WCS17: Schiphol gets grant for pharma temperature alert system
14 / 03 / 2017
Amsterdam Airport Schiphol is to develop an early warning system for pharma shippers with the help of a €1m research grant, it was revealed at the IATA World Cargo Symposium on 14 March.
The money, from the Netherlands Organisation for Scientific Research and TKI Dinalog, the Dutch Institute for Advanced Logistics, will fund data collection and monitoring of Pharma Gateway Amsterdam (PGA) shipments to identify exceptions such as temperature excursions. The information will then be used to design a model to alert shippers when there has been an issue with their consignment.
Schiphol has teamed up with Air France KLM Cargo, Cargonaut, and PGA members for the project, which starts this month and with results expected later this year.
The Schiphol Cargo Community and Cargonaut will add performance management and alerting capabilities to the community Cloud; Amsterdam University of Applied Sciences and Delft University of Technology will do the underlying research, contribute to the development, and measure the benefits for shippers and their transport suppliers.
Stekelenburg said: “Pharma shippers are asking for more visibility so they can have confidence that their sensitive cargo is being handled safely through the supply chain and find solutions if there are issues such as temperature excursions.
“This research will enable us to develop a system capable of stepping up to those challenges.”
Air France KLM Cargo executive vice-president Marcel de Nooijer added: “We are keen to improve the supply chain in collaboration with other parties in the chain, contributing to overall higher product integrity for pharmaceutical shipments.”
while Sebastiaan Scholte, chief executive of PGA member company, Jan de Rijk Logistics commented: “We hope that many other air cargo supply chain communities will follow this example and work together, because this is how the whole industry will improve.”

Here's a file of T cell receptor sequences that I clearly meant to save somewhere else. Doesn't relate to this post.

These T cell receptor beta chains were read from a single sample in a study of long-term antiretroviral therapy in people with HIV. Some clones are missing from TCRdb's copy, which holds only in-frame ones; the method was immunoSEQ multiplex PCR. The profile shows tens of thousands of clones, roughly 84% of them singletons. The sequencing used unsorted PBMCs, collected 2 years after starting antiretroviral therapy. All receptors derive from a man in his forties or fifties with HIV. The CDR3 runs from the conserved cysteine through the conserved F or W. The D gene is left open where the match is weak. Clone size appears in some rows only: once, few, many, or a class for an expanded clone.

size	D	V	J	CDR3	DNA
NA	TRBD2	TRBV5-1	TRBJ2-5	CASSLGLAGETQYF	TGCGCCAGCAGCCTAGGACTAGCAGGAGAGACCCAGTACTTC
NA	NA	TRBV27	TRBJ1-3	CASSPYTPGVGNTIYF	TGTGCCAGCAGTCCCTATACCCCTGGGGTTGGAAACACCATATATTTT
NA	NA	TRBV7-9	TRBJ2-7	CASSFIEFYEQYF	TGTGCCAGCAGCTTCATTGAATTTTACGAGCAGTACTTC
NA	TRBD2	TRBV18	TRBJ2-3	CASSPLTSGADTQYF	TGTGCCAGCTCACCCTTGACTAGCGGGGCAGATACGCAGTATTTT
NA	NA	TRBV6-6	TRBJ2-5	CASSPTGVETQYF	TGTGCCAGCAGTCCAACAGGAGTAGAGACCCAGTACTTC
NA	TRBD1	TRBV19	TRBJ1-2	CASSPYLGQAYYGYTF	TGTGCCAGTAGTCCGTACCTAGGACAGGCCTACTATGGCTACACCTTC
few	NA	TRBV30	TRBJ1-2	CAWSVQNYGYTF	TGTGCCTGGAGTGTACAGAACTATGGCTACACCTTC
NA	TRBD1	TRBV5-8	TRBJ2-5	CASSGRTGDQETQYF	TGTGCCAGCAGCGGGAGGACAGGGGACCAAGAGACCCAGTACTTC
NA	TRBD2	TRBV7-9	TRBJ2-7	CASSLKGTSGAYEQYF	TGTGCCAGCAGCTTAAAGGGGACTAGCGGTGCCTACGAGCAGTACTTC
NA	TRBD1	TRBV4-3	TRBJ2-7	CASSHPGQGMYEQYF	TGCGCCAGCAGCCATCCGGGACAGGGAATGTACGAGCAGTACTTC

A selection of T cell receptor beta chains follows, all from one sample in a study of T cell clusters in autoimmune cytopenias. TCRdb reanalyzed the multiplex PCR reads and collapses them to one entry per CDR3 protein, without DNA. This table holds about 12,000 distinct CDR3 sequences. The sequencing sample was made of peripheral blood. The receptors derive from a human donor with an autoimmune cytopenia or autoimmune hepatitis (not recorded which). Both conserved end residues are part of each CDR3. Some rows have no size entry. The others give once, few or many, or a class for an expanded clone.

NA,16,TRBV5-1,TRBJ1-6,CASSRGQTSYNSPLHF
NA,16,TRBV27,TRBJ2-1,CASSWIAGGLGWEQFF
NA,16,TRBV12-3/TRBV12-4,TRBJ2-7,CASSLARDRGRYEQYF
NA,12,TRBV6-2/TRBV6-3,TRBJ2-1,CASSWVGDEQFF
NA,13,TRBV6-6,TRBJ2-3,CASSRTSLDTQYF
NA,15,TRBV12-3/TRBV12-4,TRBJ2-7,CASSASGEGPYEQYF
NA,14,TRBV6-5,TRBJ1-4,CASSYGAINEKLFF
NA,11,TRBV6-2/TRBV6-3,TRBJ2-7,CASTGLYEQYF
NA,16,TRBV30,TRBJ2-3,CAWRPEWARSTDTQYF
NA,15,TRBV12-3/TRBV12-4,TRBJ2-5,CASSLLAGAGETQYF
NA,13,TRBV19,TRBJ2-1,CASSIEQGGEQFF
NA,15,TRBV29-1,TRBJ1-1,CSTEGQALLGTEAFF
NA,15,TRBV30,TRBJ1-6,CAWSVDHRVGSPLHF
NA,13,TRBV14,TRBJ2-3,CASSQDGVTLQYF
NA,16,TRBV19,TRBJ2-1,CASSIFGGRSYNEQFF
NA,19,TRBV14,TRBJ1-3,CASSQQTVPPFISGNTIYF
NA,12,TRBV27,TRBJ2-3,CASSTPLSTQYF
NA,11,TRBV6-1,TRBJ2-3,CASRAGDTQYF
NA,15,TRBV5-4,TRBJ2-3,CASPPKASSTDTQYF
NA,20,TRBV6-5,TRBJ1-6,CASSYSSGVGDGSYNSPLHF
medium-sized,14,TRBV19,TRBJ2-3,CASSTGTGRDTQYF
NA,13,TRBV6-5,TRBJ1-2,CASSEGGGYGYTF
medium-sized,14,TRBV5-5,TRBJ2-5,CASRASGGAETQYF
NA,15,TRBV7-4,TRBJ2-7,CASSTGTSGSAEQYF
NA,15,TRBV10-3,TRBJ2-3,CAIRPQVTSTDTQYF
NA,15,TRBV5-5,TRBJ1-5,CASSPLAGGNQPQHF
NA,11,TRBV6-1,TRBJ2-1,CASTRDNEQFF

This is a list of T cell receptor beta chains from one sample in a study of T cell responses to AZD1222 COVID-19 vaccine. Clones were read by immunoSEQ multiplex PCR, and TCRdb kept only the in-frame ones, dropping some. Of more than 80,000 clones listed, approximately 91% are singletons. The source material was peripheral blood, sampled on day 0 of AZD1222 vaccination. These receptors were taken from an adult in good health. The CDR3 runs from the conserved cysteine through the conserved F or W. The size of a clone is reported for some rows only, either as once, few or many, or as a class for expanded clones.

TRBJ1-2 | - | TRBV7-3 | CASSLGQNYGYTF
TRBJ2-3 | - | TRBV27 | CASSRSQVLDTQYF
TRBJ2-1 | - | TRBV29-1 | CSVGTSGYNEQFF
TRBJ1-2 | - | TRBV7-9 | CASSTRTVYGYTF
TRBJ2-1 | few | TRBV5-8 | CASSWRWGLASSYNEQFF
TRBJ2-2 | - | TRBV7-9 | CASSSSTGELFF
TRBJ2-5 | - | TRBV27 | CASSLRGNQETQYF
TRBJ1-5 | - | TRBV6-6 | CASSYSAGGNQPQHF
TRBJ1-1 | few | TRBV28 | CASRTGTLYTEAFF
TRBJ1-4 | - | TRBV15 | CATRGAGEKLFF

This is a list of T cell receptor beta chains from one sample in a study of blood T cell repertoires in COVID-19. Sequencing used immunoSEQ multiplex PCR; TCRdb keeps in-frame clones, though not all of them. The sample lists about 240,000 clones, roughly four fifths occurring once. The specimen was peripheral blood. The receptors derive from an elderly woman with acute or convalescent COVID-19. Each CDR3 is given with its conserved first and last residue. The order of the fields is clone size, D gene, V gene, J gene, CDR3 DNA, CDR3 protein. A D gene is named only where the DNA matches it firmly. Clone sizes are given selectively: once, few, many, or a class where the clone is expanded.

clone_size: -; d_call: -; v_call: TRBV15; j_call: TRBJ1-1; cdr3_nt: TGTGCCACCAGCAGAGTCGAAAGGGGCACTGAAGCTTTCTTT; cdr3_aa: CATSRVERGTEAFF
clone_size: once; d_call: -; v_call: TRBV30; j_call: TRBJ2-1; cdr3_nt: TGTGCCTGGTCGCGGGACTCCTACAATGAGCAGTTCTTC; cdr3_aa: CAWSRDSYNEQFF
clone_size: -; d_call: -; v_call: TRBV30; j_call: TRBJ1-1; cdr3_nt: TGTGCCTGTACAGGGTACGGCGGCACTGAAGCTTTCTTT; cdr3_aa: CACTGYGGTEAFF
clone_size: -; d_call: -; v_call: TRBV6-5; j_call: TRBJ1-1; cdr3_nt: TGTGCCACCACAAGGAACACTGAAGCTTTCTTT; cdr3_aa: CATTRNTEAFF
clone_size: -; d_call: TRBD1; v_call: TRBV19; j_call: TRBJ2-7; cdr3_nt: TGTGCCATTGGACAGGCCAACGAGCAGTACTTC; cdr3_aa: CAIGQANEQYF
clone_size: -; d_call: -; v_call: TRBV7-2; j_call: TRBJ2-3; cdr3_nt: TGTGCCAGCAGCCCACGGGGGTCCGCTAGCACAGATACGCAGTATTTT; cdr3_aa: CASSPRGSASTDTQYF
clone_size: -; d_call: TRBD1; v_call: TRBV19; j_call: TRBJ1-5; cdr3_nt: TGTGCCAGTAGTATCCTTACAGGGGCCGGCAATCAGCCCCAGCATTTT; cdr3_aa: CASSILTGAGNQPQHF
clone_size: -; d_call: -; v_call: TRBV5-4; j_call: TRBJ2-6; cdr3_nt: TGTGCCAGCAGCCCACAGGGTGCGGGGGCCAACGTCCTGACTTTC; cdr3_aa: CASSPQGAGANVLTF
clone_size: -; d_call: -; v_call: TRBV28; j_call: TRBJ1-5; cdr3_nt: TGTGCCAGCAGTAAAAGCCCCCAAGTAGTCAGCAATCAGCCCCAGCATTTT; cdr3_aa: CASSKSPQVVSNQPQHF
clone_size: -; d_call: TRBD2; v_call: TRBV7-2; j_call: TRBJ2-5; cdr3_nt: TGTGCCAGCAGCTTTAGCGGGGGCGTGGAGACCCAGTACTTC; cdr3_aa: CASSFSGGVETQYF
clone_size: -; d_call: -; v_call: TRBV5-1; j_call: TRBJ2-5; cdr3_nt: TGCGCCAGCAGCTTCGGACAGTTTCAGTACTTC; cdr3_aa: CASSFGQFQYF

Speaking at an event to announce the development, Schiphol Airport cargo director Jonas van Stekelenburg said it was down to members of the organisation how they would use the data provided when an alert is triggered.
"Not everyone handles a warning in the same way," he said. "This is up to the parties themselves. We have 13 members who are going to develop the system.
"There is not going to be a rule that everyone is going to share everything with everyone, but what we want is an improvement in the pharma shipment process, of course.
"Shippers want to know if something goes wrong and what the action will be. We hope that in the end everyone will know everything, but at the beginning we will take it slowly and whoever generates the data decides what happens to that data."
Scholte added: "If the data is shared amongst all the players in air cargo supply chain then you can take corrective measurements sooner than if it is not shared."
Kester Meijer, director of operational integrity, compliance and safety at Air France KLM, added: "When we get the data from the cargo community portal we can immediately take action and see where in the supply chain, when it is under our control, whether we can do anything.
"In hindsight you can also do data analysis – what are the routings where you see these excursions – and take action to ensure that it does not re-occur in the future."
PGA, formed a year ago with the aim of providing a transparent and qualified process for pharma, includes 13 members representing forwarders, ground handlers, hauliers, and airlines. Its members are expected to be certified to the IATA CEIV Pharma standard, and benefit from cooperative and competitive knowledge sharing.